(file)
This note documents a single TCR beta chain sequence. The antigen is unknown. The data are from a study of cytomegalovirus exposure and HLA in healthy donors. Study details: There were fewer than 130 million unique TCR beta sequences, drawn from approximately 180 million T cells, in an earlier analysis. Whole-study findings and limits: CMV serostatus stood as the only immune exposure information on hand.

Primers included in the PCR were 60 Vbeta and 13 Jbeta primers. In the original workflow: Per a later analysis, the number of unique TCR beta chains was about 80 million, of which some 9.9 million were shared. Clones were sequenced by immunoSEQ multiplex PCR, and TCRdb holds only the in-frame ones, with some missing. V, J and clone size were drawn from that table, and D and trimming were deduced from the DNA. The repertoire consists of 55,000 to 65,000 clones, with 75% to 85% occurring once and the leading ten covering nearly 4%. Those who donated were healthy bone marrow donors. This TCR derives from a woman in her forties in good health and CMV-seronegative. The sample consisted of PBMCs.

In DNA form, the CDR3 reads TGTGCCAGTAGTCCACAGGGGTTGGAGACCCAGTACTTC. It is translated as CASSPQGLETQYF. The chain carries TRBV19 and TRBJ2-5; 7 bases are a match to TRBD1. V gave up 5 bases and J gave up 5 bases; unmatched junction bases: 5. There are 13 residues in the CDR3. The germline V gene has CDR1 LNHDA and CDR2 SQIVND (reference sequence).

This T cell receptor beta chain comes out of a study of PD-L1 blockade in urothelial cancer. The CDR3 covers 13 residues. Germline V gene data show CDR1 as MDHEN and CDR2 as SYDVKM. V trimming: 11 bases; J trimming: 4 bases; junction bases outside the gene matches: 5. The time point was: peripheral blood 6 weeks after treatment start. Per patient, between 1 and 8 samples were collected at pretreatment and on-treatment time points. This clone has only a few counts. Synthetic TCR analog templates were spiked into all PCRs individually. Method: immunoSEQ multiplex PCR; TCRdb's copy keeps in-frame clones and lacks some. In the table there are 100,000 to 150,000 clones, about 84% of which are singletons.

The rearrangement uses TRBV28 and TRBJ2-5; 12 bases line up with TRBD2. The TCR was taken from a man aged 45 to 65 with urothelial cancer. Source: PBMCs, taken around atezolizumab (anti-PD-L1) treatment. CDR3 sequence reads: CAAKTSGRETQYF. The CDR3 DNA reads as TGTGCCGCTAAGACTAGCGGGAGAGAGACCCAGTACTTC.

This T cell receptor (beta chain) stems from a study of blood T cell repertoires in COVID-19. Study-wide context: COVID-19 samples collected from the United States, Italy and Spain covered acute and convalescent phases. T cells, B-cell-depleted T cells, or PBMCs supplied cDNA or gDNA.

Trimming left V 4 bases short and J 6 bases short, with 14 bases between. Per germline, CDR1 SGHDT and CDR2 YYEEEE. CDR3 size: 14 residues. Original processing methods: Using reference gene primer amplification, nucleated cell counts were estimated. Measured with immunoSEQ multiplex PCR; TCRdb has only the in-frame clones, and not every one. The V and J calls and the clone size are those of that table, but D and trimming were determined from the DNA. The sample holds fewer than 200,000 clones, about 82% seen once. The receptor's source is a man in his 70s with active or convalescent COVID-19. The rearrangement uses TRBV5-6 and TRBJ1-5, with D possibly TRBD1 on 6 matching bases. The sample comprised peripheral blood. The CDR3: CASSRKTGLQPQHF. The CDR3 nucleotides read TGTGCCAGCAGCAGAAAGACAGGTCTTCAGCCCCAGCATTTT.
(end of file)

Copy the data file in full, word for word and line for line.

This note documents a single TCR beta chain sequence. The antigen is unknown. The data are from a study of cytomegalovirus exposure and HLA in healthy donors. Study details: There were fewer than 130 million unique TCR beta sequences, drawn from approximately 180 million T cells, in an earlier analysis. Whole-study findings and limits: CMV serostatus stood as the only immune exposure information on hand.

Primers included in the PCR were 60 Vbeta and 13 Jbeta primers. In the original workflow: Per a later analysis, the number of unique TCR beta chains was about 80 million, of which some 9.9 million were shared. Clones were sequenced by immunoSEQ multiplex PCR, and TCRdb holds only the in-frame ones, with some missing. V, J and clone size were drawn from that table, and D and trimming were deduced from the DNA. The repertoire consists of 55,000 to 65,000 clones, with 75% to 85% occurring once and the leading ten covering nearly 4%. Those who donated were healthy bone marrow donors. This TCR derives from a woman in her forties in good health and CMV-seronegative. The sample consisted of PBMCs.

In DNA form, the CDR3 reads TGTGCCAGTAGTCCACAGGGGTTGGAGACCCAGTACTTC. It is translated as CASSPQGLETQYF. The chain carries TRBV19 and TRBJ2-5; 7 bases are a match to TRBD1. V gave up 5 bases and J gave up 5 bases; unmatched junction bases: 5. There are 13 residues in the CDR3. The germline V gene has CDR1 LNHDA and CDR2 SQIVND (reference sequence).

This T cell receptor beta chain comes out of a study of PD-L1 blockade in urothelial cancer. The CDR3 covers 13 residues. Germline V gene data show CDR1 as MDHEN and CDR2 as SYDVKM. V trimming: 11 bases; J trimming: 4 bases; junction bases outside the gene matches: 5. The time point was: peripheral blood 6 weeks after treatment start. Per patient, between 1 and 8 samples were collected at pretreatment and on-treatment time points. This clone has only a few counts. Synthetic TCR analog templates were spiked into all PCRs individually. Method: immunoSEQ multiplex PCR; TCRdb's copy keeps in-frame clones and lacks some. In the table there are 100,000 to 150,000 clones, about 84% of which are singletons.

The rearrangement uses TRBV28 and TRBJ2-5; 12 bases line up with TRBD2. The TCR was taken from a man aged 45 to 65 with urothelial cancer. Source: PBMCs, taken around atezolizumab (anti-PD-L1) treatment. CDR3 sequence reads: CAAKTSGRETQYF. The CDR3 DNA reads as TGTGCCGCTAAGACTAGCGGGAGAGAGACCCAGTACTTC.

This T cell receptor (beta chain) stems from a study of blood T cell repertoires in COVID-19. Study-wide context: COVID-19 samples collected from the United States, Italy and Spain covered acute and convalescent phases. T cells, B-cell-depleted T cells, or PBMCs supplied cDNA or gDNA.

Trimming left V 4 bases short and J 6 bases short, with 14 bases between. Per germline, CDR1 SGHDT and CDR2 YYEEEE. CDR3 size: 14 residues. Original processing methods: Using reference gene primer amplification, nucleated cell counts were estimated. Measured with immunoSEQ multiplex PCR; TCRdb has only the in-frame clones, and not every one. The V and J calls and the clone size are those of that table, but D and trimming were determined from the DNA. The sample holds fewer than 200,000 clones, about 82% seen once. The receptor's source is a man in his 70s with active or convalescent COVID-19. The rearrangement uses TRBV5-6 and TRBJ1-5, with D possibly TRBD1 on 6 matching bases. The sample comprised peripheral blood. The CDR3: CASSRKTGLQPQHF. The CDR3 nucleotides read TGTGCCAGCAGCAGAAAGACAGGTCTTCAGCCCCAGCATTTT.